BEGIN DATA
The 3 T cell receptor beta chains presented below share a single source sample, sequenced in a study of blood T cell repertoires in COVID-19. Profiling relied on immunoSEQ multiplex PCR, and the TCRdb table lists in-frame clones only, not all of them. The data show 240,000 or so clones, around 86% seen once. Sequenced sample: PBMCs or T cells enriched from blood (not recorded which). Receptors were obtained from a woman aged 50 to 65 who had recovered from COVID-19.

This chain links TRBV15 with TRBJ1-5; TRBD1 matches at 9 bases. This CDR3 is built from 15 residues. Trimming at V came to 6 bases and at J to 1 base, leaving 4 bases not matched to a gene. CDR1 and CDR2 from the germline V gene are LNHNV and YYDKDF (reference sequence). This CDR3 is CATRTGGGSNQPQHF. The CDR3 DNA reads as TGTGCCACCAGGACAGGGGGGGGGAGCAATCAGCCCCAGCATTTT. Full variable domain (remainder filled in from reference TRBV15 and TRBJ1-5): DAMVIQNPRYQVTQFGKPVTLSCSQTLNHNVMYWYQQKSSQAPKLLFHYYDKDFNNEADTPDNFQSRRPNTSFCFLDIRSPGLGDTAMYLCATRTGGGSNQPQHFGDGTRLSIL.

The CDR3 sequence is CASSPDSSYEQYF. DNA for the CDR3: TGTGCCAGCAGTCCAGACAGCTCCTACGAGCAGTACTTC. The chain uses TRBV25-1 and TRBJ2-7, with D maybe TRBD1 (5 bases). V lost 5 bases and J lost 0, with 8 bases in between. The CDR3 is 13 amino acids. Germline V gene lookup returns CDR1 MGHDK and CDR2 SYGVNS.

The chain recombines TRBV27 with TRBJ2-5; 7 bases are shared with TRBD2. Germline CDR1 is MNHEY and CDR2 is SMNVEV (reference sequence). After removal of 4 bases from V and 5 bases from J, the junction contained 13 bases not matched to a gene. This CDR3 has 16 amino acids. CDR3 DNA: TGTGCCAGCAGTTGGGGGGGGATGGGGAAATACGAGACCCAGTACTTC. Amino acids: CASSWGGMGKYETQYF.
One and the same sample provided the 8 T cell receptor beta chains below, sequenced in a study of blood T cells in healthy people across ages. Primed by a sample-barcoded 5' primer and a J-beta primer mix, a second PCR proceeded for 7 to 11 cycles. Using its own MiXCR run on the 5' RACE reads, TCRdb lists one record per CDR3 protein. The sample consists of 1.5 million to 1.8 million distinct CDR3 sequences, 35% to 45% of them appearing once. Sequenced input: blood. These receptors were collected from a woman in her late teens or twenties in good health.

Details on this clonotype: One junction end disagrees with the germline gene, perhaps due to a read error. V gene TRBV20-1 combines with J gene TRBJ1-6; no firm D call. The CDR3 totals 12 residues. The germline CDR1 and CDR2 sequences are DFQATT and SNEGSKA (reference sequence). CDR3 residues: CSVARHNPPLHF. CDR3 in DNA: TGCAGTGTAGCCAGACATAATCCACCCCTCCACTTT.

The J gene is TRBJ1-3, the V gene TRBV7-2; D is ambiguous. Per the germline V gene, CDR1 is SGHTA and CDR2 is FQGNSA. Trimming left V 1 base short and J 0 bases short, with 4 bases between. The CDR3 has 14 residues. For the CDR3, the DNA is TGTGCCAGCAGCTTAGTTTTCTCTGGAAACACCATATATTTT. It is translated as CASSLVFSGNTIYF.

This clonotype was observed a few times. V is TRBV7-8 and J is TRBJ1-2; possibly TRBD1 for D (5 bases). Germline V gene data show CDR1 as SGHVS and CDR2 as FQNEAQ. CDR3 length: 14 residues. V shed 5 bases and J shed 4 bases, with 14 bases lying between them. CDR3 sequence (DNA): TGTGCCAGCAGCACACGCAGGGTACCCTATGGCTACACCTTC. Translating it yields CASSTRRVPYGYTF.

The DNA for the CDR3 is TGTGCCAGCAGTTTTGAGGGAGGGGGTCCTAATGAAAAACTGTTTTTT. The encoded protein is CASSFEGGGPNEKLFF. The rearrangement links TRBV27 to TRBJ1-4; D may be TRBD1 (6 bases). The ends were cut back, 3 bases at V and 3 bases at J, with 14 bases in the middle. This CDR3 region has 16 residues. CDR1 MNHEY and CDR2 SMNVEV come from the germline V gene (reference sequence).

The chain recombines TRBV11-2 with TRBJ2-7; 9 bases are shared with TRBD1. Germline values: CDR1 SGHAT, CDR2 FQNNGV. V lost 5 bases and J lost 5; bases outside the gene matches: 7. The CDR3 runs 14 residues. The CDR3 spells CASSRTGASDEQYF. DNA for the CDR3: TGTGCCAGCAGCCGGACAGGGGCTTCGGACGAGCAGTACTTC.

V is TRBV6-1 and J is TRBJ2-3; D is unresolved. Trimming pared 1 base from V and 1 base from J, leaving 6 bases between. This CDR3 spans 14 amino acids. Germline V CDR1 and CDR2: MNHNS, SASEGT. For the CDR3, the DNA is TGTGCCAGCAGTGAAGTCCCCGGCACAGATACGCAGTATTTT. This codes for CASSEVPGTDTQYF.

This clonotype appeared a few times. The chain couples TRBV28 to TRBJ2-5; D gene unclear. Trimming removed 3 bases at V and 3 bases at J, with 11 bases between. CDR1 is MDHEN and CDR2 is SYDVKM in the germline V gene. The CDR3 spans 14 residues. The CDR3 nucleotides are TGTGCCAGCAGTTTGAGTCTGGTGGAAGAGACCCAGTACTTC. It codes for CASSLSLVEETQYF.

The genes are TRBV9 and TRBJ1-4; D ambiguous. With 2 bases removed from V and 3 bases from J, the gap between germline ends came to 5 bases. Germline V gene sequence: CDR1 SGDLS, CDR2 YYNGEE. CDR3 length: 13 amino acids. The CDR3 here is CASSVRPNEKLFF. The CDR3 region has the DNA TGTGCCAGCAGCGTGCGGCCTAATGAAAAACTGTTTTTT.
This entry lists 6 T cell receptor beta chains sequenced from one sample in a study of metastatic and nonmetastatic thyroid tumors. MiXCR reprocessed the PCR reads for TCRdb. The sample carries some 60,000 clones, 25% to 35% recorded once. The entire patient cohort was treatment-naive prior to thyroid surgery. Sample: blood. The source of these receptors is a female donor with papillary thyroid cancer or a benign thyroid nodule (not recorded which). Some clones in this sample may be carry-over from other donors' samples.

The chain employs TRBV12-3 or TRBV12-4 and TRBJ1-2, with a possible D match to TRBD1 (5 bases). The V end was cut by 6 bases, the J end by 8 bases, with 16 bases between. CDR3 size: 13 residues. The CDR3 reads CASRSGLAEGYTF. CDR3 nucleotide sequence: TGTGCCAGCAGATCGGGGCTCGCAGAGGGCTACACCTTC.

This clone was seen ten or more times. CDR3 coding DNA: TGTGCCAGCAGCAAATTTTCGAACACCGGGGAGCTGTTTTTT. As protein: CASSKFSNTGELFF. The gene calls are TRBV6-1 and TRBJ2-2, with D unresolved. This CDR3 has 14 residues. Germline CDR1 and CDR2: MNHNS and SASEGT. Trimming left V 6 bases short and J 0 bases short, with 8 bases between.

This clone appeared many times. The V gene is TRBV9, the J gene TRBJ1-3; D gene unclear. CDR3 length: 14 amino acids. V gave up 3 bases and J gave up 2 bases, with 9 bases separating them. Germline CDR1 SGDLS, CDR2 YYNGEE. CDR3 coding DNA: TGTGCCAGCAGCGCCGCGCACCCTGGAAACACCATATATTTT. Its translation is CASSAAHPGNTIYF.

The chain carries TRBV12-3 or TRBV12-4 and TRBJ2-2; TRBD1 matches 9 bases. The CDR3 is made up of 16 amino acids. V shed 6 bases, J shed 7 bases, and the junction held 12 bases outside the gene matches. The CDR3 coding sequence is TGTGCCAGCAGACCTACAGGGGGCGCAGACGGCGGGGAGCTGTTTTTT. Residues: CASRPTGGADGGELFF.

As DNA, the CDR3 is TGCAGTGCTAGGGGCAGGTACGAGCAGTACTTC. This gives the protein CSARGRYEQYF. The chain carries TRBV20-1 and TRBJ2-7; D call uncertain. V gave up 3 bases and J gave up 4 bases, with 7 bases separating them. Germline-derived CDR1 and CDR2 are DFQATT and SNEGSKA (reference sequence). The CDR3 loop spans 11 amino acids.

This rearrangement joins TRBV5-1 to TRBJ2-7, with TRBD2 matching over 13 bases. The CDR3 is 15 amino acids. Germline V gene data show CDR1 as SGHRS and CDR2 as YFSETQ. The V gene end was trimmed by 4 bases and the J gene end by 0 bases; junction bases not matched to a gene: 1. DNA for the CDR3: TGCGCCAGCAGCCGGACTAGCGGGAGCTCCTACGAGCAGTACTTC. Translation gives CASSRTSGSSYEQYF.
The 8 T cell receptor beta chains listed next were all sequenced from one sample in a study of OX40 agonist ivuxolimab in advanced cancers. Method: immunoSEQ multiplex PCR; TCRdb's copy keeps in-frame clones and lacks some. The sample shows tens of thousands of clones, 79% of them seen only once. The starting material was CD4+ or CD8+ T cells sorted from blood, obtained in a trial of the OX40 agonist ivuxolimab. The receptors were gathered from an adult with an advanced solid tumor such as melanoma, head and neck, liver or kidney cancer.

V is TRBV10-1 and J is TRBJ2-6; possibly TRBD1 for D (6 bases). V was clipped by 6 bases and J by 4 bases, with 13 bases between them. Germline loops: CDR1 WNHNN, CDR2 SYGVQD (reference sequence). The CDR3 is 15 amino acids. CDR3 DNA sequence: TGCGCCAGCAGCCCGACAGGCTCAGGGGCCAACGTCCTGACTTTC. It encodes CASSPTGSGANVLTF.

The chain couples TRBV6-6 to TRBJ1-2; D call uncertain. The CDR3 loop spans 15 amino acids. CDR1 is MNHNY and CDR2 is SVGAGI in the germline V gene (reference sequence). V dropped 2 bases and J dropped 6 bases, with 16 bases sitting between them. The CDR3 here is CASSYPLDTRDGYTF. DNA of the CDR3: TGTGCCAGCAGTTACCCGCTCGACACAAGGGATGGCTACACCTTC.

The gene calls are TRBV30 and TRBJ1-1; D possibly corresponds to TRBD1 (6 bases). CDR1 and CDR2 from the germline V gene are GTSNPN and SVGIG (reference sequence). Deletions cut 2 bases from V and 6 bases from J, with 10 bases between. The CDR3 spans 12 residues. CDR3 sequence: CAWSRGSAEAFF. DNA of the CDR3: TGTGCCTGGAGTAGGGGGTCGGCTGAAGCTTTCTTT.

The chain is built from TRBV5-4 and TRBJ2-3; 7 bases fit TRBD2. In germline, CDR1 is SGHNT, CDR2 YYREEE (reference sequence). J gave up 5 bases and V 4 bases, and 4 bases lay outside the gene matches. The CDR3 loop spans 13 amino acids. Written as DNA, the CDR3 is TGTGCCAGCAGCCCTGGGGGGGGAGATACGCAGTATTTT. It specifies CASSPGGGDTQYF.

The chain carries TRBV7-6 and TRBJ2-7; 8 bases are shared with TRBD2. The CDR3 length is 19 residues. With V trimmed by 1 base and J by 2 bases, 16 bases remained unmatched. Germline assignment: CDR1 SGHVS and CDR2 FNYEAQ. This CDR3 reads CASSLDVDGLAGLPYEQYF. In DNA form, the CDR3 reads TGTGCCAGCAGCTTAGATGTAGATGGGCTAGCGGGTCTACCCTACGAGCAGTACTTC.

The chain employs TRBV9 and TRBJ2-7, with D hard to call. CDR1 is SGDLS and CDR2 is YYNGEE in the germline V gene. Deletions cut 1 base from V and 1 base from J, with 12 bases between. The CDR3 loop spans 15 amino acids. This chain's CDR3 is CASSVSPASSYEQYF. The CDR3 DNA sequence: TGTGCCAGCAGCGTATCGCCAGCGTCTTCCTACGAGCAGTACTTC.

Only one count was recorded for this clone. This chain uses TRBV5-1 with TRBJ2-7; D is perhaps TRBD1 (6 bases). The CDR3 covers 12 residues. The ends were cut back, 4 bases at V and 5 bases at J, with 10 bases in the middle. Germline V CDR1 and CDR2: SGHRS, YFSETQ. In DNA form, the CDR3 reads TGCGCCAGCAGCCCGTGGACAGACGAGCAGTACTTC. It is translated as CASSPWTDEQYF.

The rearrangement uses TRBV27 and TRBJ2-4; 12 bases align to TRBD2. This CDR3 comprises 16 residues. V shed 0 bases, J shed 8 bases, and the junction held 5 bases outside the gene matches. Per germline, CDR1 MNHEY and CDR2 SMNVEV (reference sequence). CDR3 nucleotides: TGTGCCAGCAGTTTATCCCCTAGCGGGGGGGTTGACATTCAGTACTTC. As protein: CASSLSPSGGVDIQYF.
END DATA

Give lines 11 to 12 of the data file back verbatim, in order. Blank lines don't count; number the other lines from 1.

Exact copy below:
V is TRBV6-1 and J is TRBJ2-3; D is unresolved. Trimming pared 1 base from V and 1 base from J, leaving 6 bases between. This CDR3 spans 14 amino acids. Germline V CDR1 and CDR2: MNHNS, SASEGT. For the CDR3, the DNA is TGTGCCAGCAGTGAAGTCCCCGGCACAGATACGCAGTATTTT. This codes for CASSEVPGTDTQYF.

This clonotype appeared a few times. The chain couples TRBV28 to TRBJ2-5; D gene unclear. Trimming removed 3 bases at V and 3 bases at J, with 11 bases between. CDR1 is MDHEN and CDR2 is SYDVKM in the germline V gene. The CDR3 spans 14 residues. The CDR3 nucleotides are TGTGCCAGCAGTTTGAGTCTGGTGGAAGAGACCCAGTACTTC. It codes for CASSLSLVEETQYF.